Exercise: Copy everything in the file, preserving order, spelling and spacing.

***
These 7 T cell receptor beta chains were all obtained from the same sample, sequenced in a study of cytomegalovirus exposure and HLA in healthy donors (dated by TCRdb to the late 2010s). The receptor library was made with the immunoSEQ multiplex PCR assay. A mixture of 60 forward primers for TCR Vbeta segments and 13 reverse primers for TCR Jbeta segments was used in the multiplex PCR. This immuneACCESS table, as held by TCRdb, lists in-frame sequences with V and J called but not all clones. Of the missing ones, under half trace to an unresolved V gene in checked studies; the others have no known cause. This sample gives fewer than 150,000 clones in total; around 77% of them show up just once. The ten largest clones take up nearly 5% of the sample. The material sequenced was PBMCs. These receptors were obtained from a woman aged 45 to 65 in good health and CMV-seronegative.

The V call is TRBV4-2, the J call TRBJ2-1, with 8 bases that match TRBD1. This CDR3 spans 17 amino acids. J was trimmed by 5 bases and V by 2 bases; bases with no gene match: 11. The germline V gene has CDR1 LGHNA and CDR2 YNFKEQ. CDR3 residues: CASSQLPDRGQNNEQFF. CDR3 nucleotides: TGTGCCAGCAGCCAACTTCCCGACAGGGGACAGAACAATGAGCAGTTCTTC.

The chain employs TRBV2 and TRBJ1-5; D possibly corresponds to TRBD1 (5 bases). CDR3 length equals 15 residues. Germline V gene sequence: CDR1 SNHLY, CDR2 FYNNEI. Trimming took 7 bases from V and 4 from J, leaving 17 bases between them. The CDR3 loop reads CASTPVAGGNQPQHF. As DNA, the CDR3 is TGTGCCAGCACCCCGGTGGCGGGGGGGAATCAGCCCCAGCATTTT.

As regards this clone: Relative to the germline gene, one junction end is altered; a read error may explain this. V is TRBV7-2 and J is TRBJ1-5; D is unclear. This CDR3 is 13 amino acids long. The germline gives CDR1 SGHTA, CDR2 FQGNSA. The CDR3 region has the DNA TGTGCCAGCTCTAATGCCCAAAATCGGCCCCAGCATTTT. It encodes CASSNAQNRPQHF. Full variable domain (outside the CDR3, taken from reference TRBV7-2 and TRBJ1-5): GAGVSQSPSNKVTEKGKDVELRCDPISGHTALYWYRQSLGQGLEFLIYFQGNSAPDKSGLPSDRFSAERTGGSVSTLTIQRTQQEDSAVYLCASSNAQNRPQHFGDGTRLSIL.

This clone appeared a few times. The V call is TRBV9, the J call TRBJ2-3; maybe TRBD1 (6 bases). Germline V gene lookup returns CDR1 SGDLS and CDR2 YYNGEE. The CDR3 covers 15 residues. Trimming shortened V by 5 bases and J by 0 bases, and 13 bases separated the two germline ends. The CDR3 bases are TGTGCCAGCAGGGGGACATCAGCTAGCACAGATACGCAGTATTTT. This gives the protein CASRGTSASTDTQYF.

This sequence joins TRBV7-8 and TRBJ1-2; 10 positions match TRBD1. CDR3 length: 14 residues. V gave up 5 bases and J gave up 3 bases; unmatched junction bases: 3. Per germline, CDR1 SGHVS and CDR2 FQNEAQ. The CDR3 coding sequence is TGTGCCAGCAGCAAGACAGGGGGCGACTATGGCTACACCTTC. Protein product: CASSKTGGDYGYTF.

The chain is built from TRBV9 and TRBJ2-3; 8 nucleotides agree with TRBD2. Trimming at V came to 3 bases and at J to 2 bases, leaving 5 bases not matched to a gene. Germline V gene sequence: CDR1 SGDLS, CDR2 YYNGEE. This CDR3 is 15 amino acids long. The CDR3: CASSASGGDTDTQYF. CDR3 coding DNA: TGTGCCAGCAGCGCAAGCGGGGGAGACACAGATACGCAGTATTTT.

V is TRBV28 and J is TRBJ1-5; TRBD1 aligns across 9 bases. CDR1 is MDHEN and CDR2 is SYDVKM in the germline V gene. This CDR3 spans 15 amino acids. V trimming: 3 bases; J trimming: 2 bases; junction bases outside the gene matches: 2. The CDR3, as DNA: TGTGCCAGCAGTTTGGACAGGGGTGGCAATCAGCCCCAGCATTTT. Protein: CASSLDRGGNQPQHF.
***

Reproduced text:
These 7 T cell receptor beta chains were all obtained from the same sample, sequenced in a study of cytomegalovirus exposure and HLA in healthy donors (dated by TCRdb to the late 2010s). The receptor library was made with the immunoSEQ multiplex PCR assay. A mixture of 60 forward primers for TCR Vbeta segments and 13 reverse primers for TCR Jbeta segments was used in the multiplex PCR. This immuneACCESS table, as held by TCRdb, lists in-frame sequences with V and J called but not all clones. Of the missing ones, under half trace to an unresolved V gene in checked studies; the others have no known cause. This sample gives fewer than 150,000 clones in total; around 77% of them show up just once. The ten largest clones take up nearly 5% of the sample. The material sequenced was PBMCs. These receptors were obtained from a woman aged 45 to 65 in good health and CMV-seronegative.

The V call is TRBV4-2, the J call TRBJ2-1, with 8 bases that match TRBD1. This CDR3 spans 17 amino acids. J was trimmed by 5 bases and V by 2 bases; bases with no gene match: 11. The germline V gene has CDR1 LGHNA and CDR2 YNFKEQ. CDR3 residues: CASSQLPDRGQNNEQFF. CDR3 nucleotides: TGTGCCAGCAGCCAACTTCCCGACAGGGGACAGAACAATGAGCAGTTCTTC.

The chain employs TRBV2 and TRBJ1-5; D possibly corresponds to TRBD1 (5 bases). CDR3 length equals 15 residues. Germline V gene sequence: CDR1 SNHLY, CDR2 FYNNEI. Trimming took 7 bases from V and 4 from J, leaving 17 bases between them. The CDR3 loop reads CASTPVAGGNQPQHF. As DNA, the CDR3 is TGTGCCAGCACCCCGGTGGCGGGGGGGAATCAGCCCCAGCATTTT.

As regards this clone: Relative to the germline gene, one junction end is altered; a read error may explain this. V is TRBV7-2 and J is TRBJ1-5; D is unclear. This CDR3 is 13 amino acids long. The germline gives CDR1 SGHTA, CDR2 FQGNSA. The CDR3 region has the DNA TGTGCCAGCTCTAATGCCCAAAATCGGCCCCAGCATTTT. It encodes CASSNAQNRPQHF. Full variable domain (outside the CDR3, taken from reference TRBV7-2 and TRBJ1-5): GAGVSQSPSNKVTEKGKDVELRCDPISGHTALYWYRQSLGQGLEFLIYFQGNSAPDKSGLPSDRFSAERTGGSVSTLTIQRTQQEDSAVYLCASSNAQNRPQHFGDGTRLSIL.

This clone appeared a few times. The V call is TRBV9, the J call TRBJ2-3; maybe TRBD1 (6 bases). Germline V gene lookup returns CDR1 SGDLS and CDR2 YYNGEE. The CDR3 covers 15 residues. Trimming shortened V by 5 bases and J by 0 bases, and 13 bases separated the two germline ends. The CDR3 bases are TGTGCCAGCAGGGGGACATCAGCTAGCACAGATACGCAGTATTTT. This gives the protein CASRGTSASTDTQYF.

This sequence joins TRBV7-8 and TRBJ1-2; 10 positions match TRBD1. CDR3 length: 14 residues. V gave up 5 bases and J gave up 3 bases; unmatched junction bases: 3. Per germline, CDR1 SGHVS and CDR2 FQNEAQ. The CDR3 coding sequence is TGTGCCAGCAGCAAGACAGGGGGCGACTATGGCTACACCTTC. Protein product: CASSKTGGDYGYTF.

The chain is built from TRBV9 and TRBJ2-3; 8 nucleotides agree with TRBD2. Trimming at V came to 3 bases and at J to 2 bases, leaving 5 bases not matched to a gene. Germline V gene sequence: CDR1 SGDLS, CDR2 YYNGEE. This CDR3 is 15 amino acids long. The CDR3: CASSASGGDTDTQYF. CDR3 coding DNA: TGTGCCAGCAGCGCAAGCGGGGGAGACACAGATACGCAGTATTTT.

V is TRBV28 and J is TRBJ1-5; TRBD1 aligns across 9 bases. CDR1 is MDHEN and CDR2 is SYDVKM in the germline V gene. This CDR3 spans 15 amino acids. V trimming: 3 bases; J trimming: 2 bases; junction bases outside the gene matches: 2. The CDR3, as DNA: TGTGCCAGCAGTTTGGACAGGGGTGGCAATCAGCCCCAGCATTTT. Protein: CASSLDRGGNQPQHF.